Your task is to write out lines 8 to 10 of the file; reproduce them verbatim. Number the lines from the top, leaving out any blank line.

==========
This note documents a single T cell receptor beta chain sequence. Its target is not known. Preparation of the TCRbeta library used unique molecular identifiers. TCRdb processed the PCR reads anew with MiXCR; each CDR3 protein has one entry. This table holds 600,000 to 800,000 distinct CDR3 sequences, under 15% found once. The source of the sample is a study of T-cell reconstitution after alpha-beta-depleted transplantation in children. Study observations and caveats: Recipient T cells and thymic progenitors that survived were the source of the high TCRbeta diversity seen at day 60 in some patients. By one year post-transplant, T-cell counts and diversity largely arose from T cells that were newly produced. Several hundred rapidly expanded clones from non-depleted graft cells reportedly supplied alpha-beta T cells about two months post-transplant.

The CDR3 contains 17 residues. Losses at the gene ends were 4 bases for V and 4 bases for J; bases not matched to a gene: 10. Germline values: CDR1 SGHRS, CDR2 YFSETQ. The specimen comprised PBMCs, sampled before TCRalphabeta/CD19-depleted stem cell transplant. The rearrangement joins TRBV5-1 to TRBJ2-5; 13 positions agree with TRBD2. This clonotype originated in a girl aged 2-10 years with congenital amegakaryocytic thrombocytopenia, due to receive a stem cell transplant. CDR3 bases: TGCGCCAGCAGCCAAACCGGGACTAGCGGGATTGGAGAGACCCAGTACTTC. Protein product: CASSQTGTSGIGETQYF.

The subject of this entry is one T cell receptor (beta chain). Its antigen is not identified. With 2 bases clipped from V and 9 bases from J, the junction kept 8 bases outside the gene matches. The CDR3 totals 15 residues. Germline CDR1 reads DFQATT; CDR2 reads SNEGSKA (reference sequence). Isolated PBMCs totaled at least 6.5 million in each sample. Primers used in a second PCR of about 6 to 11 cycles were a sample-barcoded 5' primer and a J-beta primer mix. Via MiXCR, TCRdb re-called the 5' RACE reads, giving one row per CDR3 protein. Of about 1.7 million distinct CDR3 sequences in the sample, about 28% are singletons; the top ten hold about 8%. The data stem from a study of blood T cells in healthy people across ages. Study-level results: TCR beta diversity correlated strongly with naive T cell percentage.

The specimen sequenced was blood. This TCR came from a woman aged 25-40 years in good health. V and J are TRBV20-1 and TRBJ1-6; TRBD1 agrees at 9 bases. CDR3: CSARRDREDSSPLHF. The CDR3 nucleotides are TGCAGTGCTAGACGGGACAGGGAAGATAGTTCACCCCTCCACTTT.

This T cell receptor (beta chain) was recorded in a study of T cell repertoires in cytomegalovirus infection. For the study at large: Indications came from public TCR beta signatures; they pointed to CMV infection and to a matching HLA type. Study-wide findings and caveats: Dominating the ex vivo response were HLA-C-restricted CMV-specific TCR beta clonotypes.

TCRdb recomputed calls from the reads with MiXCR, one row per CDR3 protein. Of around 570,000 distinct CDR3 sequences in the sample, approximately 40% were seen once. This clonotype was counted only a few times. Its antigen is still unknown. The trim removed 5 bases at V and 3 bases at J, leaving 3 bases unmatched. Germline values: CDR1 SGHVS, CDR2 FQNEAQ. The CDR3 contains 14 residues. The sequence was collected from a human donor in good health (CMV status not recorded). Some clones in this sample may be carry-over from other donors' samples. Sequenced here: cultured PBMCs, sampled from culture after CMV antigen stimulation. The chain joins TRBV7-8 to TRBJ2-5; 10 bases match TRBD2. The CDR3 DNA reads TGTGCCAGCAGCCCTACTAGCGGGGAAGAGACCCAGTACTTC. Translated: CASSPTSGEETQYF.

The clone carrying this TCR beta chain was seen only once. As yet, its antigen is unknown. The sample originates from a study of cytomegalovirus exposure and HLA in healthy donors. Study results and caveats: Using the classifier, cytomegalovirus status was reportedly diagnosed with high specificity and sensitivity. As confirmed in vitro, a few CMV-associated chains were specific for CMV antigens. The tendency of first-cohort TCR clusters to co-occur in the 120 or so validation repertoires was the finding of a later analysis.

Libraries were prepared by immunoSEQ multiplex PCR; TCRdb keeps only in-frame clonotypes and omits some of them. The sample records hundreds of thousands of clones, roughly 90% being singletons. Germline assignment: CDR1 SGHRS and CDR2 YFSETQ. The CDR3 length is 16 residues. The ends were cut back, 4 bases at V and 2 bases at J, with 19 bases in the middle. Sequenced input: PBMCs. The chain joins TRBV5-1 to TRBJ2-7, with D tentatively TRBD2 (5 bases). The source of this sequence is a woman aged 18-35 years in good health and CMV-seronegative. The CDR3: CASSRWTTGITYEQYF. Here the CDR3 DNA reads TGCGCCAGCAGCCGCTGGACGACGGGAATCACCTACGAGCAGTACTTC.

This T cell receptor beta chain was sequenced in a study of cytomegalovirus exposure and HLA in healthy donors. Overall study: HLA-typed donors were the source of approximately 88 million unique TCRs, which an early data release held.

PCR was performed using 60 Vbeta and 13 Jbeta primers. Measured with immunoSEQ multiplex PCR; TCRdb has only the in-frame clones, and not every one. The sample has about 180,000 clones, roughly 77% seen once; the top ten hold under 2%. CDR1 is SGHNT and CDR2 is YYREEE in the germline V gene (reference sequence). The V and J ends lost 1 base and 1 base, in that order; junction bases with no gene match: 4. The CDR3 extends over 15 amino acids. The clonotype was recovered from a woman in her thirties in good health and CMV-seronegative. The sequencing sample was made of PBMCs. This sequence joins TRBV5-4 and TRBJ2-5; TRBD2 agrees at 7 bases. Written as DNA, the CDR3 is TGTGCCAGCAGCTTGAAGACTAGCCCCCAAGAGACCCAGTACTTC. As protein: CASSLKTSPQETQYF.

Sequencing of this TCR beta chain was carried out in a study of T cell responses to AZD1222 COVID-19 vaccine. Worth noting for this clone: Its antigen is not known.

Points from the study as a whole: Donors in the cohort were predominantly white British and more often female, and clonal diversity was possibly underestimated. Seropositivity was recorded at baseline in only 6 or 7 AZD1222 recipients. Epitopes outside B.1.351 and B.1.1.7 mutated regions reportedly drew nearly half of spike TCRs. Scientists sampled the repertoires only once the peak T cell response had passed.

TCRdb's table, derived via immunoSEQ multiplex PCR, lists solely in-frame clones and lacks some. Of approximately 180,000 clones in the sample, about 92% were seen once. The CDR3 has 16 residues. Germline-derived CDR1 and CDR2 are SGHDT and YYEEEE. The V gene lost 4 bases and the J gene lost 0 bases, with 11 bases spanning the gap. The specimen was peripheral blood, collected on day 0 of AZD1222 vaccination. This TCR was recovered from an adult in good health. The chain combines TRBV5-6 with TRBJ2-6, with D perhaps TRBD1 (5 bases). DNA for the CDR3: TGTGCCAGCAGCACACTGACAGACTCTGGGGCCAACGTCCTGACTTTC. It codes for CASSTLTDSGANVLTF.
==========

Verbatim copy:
Libraries were prepared by immunoSEQ multiplex PCR; TCRdb keeps only in-frame clonotypes and omits some of them. The sample records hundreds of thousands of clones, roughly 90% being singletons. Germline assignment: CDR1 SGHRS and CDR2 YFSETQ. The CDR3 length is 16 residues. The ends were cut back, 4 bases at V and 2 bases at J, with 19 bases in the middle. Sequenced input: PBMCs. The chain joins TRBV5-1 to TRBJ2-7, with D tentatively TRBD2 (5 bases). The source of this sequence is a woman aged 18-35 years in good health and CMV-seronegative. The CDR3: CASSRWTTGITYEQYF. Here the CDR3 DNA reads TGCGCCAGCAGCCGCTGGACGACGGGAATCACCTACGAGCAGTACTTC.

This T cell receptor beta chain was sequenced in a study of cytomegalovirus exposure and HLA in healthy donors. Overall study: HLA-typed donors were the source of approximately 88 million unique TCRs, which an early data release held.

PCR was performed using 60 Vbeta and 13 Jbeta primers. Measured with immunoSEQ multiplex PCR; TCRdb has only the in-frame clones, and not every one. The sample has about 180,000 clones, roughly 77% seen once; the top ten hold under 2%. CDR1 is SGHNT and CDR2 is YYREEE in the germline V gene (reference sequence). The V and J ends lost 1 base and 1 base, in that order; junction bases with no gene match: 4. The CDR3 extends over 15 amino acids. The clonotype was recovered from a woman in her thirties in good health and CMV-seronegative. The sequencing sample was made of PBMCs. This sequence joins TRBV5-4 and TRBJ2-5; TRBD2 agrees at 7 bases. Written as DNA, the CDR3 is TGTGCCAGCAGCTTGAAGACTAGCCCCCAAGAGACCCAGTACTTC. As protein: CASSLKTSPQETQYF.